Public Blog, Knowledge Bank Blog, New Product Launches

How to Launch New Products #4

This is the fourth in a series of five blogs on How to Launch New Products.  If you would like help developing a new product launch plan based on the principles we are talking about, please get in touch.

Right, onto the blog…

Developing Your Logline

Let’s start with a quick quiz…

Below are some one sentence descriptions of films.  You just need to guess which films they are describing.

  1. After a bachelor party in Las Vegas, three friends with no memory of the previous night wake up to find the bachelor missing, consequently seeking to find their friend before his wedding.
  2. Several historic events from the 20th century unfold from the perspective of an Alabaman man with an IQ of 75, whose only real desire is to reunite with his childhood sweetheart.
  3. A teenager from the slums of Mumbai excels on a TV gameshow and when interrogated under suspicion of cheating, revisits his past, revealing how he had all the answers.

The answers (1) The Hangover; (2) Forrest Gump; (3) Slumdog Millionaire.

Get all 3?  Even if you’ve only got a vague interest in films you probably did.

The descriptions above are all examples of loglines.

A logline is a brief (usually one sentence) summary of a TV programme, film or book.  The aim is to provide a synopsis of the story’s plot and an emotional hook to stimulate interest.

It’s a way for content creators to sell their work in a crowded market.

Emphasising what makes their story unique.

Why are we talking about this?  Like the entertainment world, the FMCG world is crowded.  Tens of thousands of existing products.  Thousands of new products launched each year.

Shoppers are exposed to lots of them.  But they don’t have the beautifully crafted concept test description in front of them.  They don’t have two minutes to read everything you are saying on pack.  They might, at best, have two seconds to quickly glance at your pack or POS communication.

You might have done a good job of driving awareness of your new product.  A good job of driving visibility.  But if you’ve done a poor job of communicating the proposition you’ve got a problem.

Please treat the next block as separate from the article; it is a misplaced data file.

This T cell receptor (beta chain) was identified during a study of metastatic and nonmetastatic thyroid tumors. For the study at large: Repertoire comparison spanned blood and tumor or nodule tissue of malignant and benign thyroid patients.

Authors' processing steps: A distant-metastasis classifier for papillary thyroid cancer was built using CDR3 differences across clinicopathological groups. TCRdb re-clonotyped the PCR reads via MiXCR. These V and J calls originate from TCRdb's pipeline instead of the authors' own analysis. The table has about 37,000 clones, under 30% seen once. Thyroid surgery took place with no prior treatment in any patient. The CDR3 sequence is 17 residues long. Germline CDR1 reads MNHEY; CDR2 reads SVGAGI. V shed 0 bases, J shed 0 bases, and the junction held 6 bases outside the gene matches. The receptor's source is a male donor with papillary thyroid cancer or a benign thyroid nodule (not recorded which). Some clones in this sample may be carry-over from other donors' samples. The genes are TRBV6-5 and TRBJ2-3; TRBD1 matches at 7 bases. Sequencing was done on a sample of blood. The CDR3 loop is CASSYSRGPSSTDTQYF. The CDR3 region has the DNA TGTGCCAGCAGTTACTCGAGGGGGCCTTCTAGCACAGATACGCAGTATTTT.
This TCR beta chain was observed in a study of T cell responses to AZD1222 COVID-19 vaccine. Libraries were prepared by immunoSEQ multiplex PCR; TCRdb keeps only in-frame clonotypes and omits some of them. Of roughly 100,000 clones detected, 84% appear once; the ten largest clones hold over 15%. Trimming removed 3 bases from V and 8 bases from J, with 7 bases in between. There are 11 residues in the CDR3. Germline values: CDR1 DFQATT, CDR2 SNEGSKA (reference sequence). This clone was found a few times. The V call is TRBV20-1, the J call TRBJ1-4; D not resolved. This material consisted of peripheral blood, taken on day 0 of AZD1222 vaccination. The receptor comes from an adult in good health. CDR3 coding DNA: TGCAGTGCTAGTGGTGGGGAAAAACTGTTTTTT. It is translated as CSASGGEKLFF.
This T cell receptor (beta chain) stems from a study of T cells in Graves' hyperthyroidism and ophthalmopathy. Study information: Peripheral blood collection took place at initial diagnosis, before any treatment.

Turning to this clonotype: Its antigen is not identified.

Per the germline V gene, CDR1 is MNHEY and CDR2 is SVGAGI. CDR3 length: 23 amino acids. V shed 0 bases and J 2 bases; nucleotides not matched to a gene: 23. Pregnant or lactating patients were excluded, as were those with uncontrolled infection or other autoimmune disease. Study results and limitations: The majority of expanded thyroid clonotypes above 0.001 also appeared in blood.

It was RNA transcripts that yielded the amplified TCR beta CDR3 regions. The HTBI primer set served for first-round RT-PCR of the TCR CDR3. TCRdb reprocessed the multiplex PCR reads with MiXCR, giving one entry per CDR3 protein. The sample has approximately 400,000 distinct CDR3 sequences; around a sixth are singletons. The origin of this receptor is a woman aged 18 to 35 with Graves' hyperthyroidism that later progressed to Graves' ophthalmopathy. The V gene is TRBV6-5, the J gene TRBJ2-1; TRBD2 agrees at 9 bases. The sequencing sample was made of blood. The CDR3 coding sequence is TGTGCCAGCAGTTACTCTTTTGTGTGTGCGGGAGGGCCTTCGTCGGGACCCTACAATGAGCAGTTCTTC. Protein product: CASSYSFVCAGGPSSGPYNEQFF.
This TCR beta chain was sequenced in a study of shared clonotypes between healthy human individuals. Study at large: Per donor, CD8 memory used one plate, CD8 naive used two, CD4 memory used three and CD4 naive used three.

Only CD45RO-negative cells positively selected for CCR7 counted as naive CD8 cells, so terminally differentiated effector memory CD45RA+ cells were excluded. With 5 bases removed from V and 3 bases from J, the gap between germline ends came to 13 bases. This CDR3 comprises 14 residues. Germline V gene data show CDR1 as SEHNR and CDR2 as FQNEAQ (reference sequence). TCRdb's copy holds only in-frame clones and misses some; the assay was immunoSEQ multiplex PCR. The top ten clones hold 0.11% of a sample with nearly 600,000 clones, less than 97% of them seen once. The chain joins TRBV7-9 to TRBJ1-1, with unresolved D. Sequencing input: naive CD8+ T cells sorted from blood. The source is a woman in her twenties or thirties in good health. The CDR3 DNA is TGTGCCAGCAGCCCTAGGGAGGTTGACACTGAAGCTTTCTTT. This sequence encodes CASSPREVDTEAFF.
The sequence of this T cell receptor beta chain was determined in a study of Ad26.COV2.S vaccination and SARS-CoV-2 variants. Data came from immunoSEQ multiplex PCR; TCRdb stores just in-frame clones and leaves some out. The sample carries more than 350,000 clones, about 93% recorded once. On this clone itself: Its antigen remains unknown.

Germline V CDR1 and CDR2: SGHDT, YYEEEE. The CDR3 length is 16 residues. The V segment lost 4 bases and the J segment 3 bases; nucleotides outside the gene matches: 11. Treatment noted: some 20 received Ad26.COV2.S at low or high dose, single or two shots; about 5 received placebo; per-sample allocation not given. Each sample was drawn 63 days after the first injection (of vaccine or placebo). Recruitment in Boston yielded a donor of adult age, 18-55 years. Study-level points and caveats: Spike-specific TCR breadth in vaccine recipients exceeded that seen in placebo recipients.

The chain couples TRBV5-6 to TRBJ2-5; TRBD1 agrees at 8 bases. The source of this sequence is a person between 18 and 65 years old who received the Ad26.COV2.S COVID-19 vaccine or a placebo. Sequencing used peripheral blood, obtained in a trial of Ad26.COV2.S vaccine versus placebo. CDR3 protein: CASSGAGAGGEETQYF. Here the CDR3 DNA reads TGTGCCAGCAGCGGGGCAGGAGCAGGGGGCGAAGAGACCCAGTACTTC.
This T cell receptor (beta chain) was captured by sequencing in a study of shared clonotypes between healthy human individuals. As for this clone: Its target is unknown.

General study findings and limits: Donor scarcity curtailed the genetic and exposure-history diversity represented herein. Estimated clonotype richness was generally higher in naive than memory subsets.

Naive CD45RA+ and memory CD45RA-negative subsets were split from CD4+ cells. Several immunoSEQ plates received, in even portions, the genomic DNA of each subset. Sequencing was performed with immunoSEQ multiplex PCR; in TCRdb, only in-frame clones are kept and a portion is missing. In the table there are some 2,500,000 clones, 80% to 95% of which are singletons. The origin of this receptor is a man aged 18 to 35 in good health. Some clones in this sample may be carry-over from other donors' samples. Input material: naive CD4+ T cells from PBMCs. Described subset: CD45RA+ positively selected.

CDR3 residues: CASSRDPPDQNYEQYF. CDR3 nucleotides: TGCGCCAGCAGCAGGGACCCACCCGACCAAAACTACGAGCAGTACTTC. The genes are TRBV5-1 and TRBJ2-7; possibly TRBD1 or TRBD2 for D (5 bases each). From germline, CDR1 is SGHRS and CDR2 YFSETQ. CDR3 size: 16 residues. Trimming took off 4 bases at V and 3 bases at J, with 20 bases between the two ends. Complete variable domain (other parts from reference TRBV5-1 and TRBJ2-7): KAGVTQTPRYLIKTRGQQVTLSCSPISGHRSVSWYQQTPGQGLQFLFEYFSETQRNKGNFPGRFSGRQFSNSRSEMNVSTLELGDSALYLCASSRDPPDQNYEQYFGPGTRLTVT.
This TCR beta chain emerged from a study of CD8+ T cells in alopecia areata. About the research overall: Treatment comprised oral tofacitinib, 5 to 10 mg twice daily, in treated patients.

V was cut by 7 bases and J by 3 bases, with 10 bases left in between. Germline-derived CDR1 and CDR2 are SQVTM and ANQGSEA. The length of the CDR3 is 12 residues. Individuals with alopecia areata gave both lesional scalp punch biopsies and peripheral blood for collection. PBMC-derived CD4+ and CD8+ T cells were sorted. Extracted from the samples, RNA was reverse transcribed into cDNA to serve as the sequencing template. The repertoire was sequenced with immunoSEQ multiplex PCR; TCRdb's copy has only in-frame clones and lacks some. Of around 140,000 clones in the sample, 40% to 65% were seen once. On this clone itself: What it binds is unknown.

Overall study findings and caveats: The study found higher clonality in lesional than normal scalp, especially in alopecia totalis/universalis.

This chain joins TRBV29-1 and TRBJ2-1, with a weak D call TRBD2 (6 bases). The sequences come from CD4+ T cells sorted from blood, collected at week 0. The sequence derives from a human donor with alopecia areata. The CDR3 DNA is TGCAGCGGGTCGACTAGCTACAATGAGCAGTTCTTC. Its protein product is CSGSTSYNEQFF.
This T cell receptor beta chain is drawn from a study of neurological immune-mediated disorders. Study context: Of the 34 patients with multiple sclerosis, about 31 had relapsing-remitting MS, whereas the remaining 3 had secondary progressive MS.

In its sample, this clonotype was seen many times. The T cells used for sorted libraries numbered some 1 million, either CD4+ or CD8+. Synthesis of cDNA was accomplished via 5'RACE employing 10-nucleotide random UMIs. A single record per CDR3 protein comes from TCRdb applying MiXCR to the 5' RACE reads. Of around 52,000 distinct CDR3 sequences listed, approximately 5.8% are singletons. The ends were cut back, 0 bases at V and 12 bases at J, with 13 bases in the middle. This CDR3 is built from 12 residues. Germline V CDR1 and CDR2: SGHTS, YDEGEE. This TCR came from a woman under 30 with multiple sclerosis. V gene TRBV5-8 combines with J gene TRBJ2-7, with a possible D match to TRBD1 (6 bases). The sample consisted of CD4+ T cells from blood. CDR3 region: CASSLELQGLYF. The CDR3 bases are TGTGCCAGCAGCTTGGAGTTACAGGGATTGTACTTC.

Many shoppers don’t understand it.

To change this you need to have a logline.  A simple, clear and compelling summary of your proposition.  Something that shoppers can easily understand and remember.

Because to be bought you need to be understood.

So, how can you do this?

You need to follow a simple formula for communicating to shoppers.  Something that is important for existing products but absolutely essential for new products.

You need to tell shoppers… What the product is.  Why it’s good.  When to use it.

Tell them what it is.  You’ve been thinking about the new product for months.  You know everything there is to know about it.  It’s obvious to you what the product is.  But a shopper hasn’t been thinking about it.  Doesn’t know anything about it.  It’s often not obvious to them what it is.

Understanding what a product is has become harder.  Categories are blurring.  More brands are playing across categories.  New segments are continually emerging.  It’s easy for a shopper to stand there asking themselves… Is it a biscuit?  A cake?  A cereal bar?  A chocolate bar?

You need to tell them.  Clearly.  In a way they will understand.  Don’t just tell them a product is a ‘Hard Seltzer’.  Then think “I’ve told them.  Job done.”  Most shoppers don’t know what a hard seltzer is.  So, tell them it’s a mix of alcohol and sparkling water.

Tell them why it’s good.  A store is full of products shouting similar things.  Stock words like “new,” “improved,” “best ever.”  If you’re a food or drink “great taste.”  You say it.  Your competitors say it.

There is a LOT of noise out there.  The danger for any new product is they’re just adding to it.

New products need to say why they are good.  But this means why they are different.  Something that you can say that other products can’t say.  And ideally say it in a distinctive way.  There are lots of ways to talk about health benefits.  Find and own your way of saying it.  For instance, M&S x Zoe Gut Health Shot “Five billion reasons to try.”

Tell them when to use it.  Shoppers don’t walk into store and buy a random bunch of ingredients.  Then  get back home and think “right, what I am I going to make for dinner tonight?”  They buy with the end in mind.

To get them to buy something new you need to give them a WHEN.  If you’re a food it could be an occasion – e.g. midweek meal.  It could be a type of dish – e.g. perfect with chicken.  If you’re a laundry product it could be “add to every wash.”  If you’re a personal care product it could be “use after every shower.”  A WHEN gives your product a role.  New products often need one.

To get bought you need to be understood.  Being understood means having a logline.

What.  Why.  When.

That’s all.

Look out for the final blog of the “How to Launch New Products” series next week.

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